The panel’s opinion arrived many months later.  We were stunned; it had completely reversed the Trial Court, vacated our small award (never paid) and then in a final blow actually found us, the victims, now liable for the bank’s legal fees.  (Our own have exceeded $400,000.)  With decades of experience in appellate law, our attorney described this Opinion as “draconian” and one of the worst he had ever seen.  The court had effectively granted JNOV, or “Judgment Notwithstanding the Verdict,” an extreme legal measure rarely invoked.   To achieve this it ignored the findings, the record, the contract, the trial court’s Decision, and the appellate court’s own appropriate limitations.  Its version of events was rife with factual errors, misinterpretations, and overt ignorance of or disregard for the documented findings, and was completely irreconcilable with the trial court’s decision. Most importantly, it ignored the mandate of deference to the trial court, and from a 15-minute hearing arbitrarily determined no breach had occurred at all!  It reinterpreted events and arrived at its unwarranted and reckless conclusion only by rejecting the entire trial process and its unambiguous verdict, allowing the “arbitrary, unreasonable, and reckless” losing bank not only to escape punishment but even be rewarded, while our hard-won victory was replaced by a perversion of “justice” both sickening and unrecognizable. Was the judicial election process a factor – perhaps influencing the lead member of the panel running for retention at the time, who possibly didn’t want to alienate a potential donor in the half-billion dollar bank?  As a small family business, we had no such clout.

When requested by our counsel to simply publish its decision, the panel refused, effectively sealing our fate.  Failing in our multiple efforts to elicit a simple review by either the full (en banc) Superior Court or the troubled state Supreme Court, we finally appealed to The United States Supreme Court, arguing that in routinely failing to publish Decisions, Pennsylvania’s Courts effectively deny the Constitutional Right to Due Process to its citizens by avoiding judicial scrutiny or further review, the ability to be cited, or their own accountability.  Not deemed to be “of national importance,” the U.S. Supreme Court declined our case.  All of our legislative representatives contacted refused to even advocate for us, despite the obvious injustice. Our state senator said he was “afraid of rocking the boat,” and jeopardizing his pending retirement.

When a half-billion dollar bank ignored its obligation and turned its vastly superior resources against us, we could only turn to the court for help.  With the achievements and savings of our lifetimes on the line, the stakes could not have been higher for us as we relied on the simple facts, evidence, testimony, and the competence of the courts to ensure justice.  Our fortunes rested with a judiciary apparently unaware, then unconcerned by its own errors and omissions, yet carrying the full weight of the law no matter how error-ridden or “off the rails.” The higher courts violated an even greater duty to ensure justice by yielding to hubris to improperly supersede the trial court, safe in the knowledge their unpublished opinon would escape further review.

The courts’ addiction to unpublished decisions has created a secretive system fully capable of denying basic justice to victims while refusing to examine itself, its process, or the opinions that result.  For us, the errors and failures have been financially devastating, despite our trial “victory,” cynically rewarding the “arbitrary, unreasonable, and reckless” bank, and leaving us to endure the consequences.   This flawed process allows courts to ignore their own guidelines and responsibility, yet remain unaccountable for the results they deliberately bury in obscurity.  It has allowed a fundamentally simple case to deal a crippling blow to our previously successful business.  It has also caused other catastrophic losses for us, as years of savings, retirement accounts, and previously excellent credit are gone, quite possibly along with our home of fifteen years. Ignoring the vast difference in size and resources between the parties, the court turned a blind eye to the effects of its decisions on us, while in truth they represent an existential threat that has – even if inadvertently – shut down our business and only source of income (which should never be permitted, under any circumstances), causing undue and unnecessary acute hardship. Due entirely to the bank’s breach and the utter failures and punitive measures of the courts and through no fault of our own, the business we worked so hard to establish, the financial security we earned, and the normal life we and our children previously enjoyed, have all been shattered by this almost six-year-long ordeal.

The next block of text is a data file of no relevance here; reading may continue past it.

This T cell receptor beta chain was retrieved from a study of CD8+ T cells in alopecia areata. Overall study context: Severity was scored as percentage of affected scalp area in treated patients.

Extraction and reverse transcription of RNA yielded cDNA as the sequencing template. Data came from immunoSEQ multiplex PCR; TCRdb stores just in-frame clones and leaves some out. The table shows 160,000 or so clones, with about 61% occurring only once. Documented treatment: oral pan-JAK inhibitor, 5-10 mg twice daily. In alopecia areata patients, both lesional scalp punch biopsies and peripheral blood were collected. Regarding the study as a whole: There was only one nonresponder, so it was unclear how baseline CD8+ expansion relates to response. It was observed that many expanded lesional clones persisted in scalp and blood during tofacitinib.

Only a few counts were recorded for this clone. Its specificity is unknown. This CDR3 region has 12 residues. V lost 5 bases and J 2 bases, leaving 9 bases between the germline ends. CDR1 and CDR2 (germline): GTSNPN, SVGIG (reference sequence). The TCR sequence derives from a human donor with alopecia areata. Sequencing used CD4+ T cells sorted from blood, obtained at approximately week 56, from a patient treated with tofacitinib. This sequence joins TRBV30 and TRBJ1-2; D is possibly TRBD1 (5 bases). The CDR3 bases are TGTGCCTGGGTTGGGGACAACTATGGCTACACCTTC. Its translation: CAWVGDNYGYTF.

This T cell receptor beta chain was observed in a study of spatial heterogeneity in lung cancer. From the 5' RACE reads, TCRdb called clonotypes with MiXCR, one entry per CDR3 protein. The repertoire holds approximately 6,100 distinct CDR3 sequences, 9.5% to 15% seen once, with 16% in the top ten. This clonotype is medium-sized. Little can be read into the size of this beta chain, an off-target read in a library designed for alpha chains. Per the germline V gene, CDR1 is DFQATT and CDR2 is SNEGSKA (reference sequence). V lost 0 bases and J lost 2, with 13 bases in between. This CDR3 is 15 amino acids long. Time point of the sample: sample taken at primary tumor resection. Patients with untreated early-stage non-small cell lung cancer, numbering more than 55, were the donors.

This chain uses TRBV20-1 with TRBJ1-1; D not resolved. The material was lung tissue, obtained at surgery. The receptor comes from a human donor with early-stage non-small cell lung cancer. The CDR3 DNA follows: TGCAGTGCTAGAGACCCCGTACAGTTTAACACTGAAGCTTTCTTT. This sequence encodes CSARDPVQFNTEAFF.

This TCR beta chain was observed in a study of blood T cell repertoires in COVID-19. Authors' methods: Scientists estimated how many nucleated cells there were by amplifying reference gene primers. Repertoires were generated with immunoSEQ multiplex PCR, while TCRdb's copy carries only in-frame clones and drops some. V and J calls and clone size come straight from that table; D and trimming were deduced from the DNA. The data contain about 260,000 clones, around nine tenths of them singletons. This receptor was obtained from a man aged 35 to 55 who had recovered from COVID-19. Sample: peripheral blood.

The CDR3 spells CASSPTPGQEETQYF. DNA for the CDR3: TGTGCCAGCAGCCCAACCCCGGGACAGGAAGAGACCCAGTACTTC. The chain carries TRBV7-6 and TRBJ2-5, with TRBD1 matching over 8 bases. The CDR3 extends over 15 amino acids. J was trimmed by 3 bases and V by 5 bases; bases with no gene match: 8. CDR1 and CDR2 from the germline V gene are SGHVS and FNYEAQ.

Even if unintentional, unpublished opinions fail to provide fairness and accountability, and create a glaring and obvious conflict of interest in the courts of a state that elects its judiciary.  It allows judges to flagrantly disregard trial courts’ findings, craft opinions suited to their limited understanding (though not their proper role), and even their own interests all the while ensuring their decisions will not be further scrutinized for fairness, integrity, or sound basis in fact and law. Able to “make it up as they go along,” unpublished opinions rife with demonstrable errors, ineptitude, indifference, intellectual laziness or more sinister motives, conveniently avoid the cleansing light of day. Rather than embrace the reasonable and hardly controversial notion that “Any fair and accurate decision should withstand scrutiny,” the courts dodge accountability, and callously ignore those left in the wake of a self-serving system that exists under its own rules.  This systemically flawed and shameful process undermines public confidence in the judiciary and even the law, making it all the more compelling to rid the system of unpublished opinions.


In the above case (Diamond Development Group v. Continental Bank, NO. 09-05874 and NO. 09-07789, consolidated), the unpublished Superior Court Decision remanded the case to the Honorable Edward Griffith, the trial court judge who authored the original contradictory Decision that found the bank guilty, but then rewarded it and initiated this judicial nightmare.  He will now determine the legal fees our company, Diamond Development Group, owes to Continental Bank, completely ignoring his own facts, findings, and outcome of the very trial he conducted.  The Hearing is scheduled for Tuesday, November 18th at 9:30 a.m. in Chester County, Courtroom #11.  As to Superior Court, we remain confident that if published, the panel’s (Justices Bowes, Donahue, and Colville) fatally flawed decision would have received the attention it deserves to vacate their opinion, reverse the outcome, end this egregious injustice and restore some measure of credibility to the judicial system.